I’m working on a fence, but haven’t known exactly where the property boundary is, so I’ve been looking into getting a boundary survey done. I figured a survey of my 80 acres would be as expensive as the property was. That has scared me away from getting the survey done. However, I really needed a survey if I am going to put up a fence along the property line.
I ended up finding Boundary Consultants. I liked their website, and they sounded like they had a lot of experience, so I asked for a quote. David Hawkes quoted me $2500 for the survey and said he could have it done within a week. He included the boundary survey and line stakes every 100 feet, so I would know where I could put my fence.
That quote happened to be exactly what I had saved up, so I went ahead and had them do it. I needed the peace of mind a survey brings.
So my wife told me I couldn’t go up to Dove Ranch this weekend, because I’ve been up there every week for the last month. But I got all this new fencing material, and it’s like a new toy. You can’t just go two or three weeks without playing with a new toy.
So, yeah, she relented and I went up while she was working. The kids were all out of the house for the day, so it was a solo trip. Sometimes, it is nice to do a solo run to Dove Ranch.
For such a remote location, Dove Ranch and Dove Creek Road keep changing while I’m not looking. When I went to water the trees this weekend, all the mulch I had put around three or four trees had been swept away. That means water at least knee deep and likely closer to thigh deep came through the wash.
I have no idea when a flash flood will come through the wash or what kind of rain triggers it. I would have thought a flash flood would have come down on the day Bridget and I did the hike up the Dove Creek Hills, but I checked and none came. I can’t seem to catch flash floods with my trail cam. They never trigger the motion sensor, or their is fog or raindrops on the lens when flash floods come. I’m dying to get some good pictures of flash floods in the wash, but it’s really hard to capture them on camera.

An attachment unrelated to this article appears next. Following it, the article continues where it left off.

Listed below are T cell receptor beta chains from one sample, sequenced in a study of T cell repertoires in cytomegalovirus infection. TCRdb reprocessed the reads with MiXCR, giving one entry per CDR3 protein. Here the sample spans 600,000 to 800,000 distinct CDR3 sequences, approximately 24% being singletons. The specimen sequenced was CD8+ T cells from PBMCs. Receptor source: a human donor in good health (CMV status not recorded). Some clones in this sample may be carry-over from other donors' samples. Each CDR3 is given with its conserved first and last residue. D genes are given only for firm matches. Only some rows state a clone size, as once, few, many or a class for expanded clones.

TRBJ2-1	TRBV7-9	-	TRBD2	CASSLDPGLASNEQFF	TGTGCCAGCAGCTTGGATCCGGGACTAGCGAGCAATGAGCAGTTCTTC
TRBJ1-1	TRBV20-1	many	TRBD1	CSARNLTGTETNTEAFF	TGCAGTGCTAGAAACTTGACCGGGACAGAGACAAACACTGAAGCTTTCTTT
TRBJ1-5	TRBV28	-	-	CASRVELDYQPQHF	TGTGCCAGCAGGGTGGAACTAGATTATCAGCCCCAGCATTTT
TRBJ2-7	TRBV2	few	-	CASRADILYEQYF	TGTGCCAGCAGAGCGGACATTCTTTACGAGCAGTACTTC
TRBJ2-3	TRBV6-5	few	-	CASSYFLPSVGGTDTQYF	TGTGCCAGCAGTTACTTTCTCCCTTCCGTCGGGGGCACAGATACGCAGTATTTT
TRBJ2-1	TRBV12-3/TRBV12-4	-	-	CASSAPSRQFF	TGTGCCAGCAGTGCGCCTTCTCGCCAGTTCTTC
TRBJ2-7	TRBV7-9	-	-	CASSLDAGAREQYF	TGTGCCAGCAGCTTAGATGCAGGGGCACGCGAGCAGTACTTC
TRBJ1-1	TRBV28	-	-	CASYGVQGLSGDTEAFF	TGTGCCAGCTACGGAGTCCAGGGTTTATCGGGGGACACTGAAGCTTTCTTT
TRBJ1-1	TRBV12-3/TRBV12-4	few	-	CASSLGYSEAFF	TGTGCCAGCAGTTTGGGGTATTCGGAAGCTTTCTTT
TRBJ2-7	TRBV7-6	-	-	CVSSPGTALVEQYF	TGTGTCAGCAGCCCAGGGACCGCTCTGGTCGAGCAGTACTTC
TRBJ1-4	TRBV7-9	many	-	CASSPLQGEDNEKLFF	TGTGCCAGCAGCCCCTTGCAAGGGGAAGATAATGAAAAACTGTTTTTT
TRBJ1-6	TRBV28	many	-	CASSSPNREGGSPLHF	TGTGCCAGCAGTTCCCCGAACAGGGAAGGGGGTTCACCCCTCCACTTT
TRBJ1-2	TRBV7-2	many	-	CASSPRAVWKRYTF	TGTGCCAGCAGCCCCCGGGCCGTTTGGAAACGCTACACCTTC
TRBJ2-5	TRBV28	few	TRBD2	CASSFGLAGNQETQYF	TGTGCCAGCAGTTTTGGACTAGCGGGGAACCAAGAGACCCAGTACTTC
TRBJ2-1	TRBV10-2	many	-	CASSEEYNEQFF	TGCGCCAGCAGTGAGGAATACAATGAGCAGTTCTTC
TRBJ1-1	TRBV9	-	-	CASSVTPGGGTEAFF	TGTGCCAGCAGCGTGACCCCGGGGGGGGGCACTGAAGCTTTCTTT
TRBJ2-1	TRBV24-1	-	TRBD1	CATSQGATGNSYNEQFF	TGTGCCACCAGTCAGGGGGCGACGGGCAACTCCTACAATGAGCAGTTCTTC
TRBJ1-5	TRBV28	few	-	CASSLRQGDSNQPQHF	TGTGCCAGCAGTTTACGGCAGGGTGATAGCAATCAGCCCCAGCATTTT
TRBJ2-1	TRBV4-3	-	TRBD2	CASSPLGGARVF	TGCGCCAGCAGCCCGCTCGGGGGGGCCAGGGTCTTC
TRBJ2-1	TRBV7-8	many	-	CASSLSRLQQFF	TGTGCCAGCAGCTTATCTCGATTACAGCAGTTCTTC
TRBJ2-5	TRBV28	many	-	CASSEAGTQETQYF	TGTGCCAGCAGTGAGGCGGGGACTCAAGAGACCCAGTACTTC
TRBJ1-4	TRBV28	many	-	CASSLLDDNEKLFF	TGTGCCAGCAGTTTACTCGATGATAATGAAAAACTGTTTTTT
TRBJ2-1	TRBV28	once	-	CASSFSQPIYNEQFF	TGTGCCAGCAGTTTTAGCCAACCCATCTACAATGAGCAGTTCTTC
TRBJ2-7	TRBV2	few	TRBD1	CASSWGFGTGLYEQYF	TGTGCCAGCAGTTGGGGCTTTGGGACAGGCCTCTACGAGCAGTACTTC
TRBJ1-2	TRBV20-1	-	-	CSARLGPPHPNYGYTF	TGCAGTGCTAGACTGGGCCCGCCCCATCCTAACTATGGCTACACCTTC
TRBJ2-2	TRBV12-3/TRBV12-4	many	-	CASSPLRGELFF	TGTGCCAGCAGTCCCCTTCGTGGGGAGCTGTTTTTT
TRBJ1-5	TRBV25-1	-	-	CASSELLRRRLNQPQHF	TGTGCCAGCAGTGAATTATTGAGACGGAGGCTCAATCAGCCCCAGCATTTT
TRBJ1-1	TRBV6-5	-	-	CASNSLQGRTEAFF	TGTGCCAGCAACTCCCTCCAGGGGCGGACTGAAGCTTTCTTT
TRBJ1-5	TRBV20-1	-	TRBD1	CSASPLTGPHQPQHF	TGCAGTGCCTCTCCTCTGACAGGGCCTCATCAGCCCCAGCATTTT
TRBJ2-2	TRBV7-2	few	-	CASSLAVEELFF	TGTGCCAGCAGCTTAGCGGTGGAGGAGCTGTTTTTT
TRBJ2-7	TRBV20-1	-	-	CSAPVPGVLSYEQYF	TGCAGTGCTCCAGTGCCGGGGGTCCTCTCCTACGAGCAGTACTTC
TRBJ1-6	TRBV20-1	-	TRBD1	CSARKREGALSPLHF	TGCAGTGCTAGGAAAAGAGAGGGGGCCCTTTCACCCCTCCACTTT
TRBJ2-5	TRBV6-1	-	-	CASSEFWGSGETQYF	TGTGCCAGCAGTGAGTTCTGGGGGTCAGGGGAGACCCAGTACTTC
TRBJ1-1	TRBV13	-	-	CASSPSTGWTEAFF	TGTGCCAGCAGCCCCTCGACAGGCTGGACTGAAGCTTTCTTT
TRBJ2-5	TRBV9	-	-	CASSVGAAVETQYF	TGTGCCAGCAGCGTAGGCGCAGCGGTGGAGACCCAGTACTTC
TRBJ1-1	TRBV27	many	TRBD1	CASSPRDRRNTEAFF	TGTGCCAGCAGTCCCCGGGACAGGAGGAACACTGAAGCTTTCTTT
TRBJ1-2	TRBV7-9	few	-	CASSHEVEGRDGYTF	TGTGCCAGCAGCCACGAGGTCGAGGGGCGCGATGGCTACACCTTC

As I’ve mentioned before, I’m constructing a barbed wire pipe fence at Dove Ranch. I ordered the first set of parts from Hoover Fence online, not because they were cheap, but because they had all the parts I needed in just one location (their web site.)
Dove Ranch sits in the middle of open range land. What that means is that it is my responsibility to keep cattle off my land, not the cattle owner’s responsibility to keep the cattle contained. I’ve determined I want an all metal fence instead of a metal fence with wooden posts, mostly because of the brush fire risk in Utah. Finally, I realized what I wanted for my ranch is a barb wire pipe fence.
Think of a barb wire pipe fence as a hybrid of chainlink fences and barb wire fences. They’re a little pricy, but very sturdy and fire resistant. Barb wire pipe fences aren’t really documented well on the internet. I’ve searched for months for information, and I finally had to just go look at some to figure out how they’re done.
What I really could have used when I started thinking of creating a barb wire pipe fence was a good set of diagrams with part lists. I’m sure someone that works in the industry could have figured this out in less than a minute, but I’m a newb, so it took me months to figure out. When I started looking at them last year, I didn’t even know the metal posts were simply sold as “pipe.” I did mention I was new to this, … right?
I’ve been torn between doing a traditional barbed wire fence with wooden posts and a barbed wire fence with pipe for posts. Pipe is going to cost a lot more, but if some idiot starts a brushfire up near my ranch, a pipe fence will survive far better than a fence put together with wooden posts.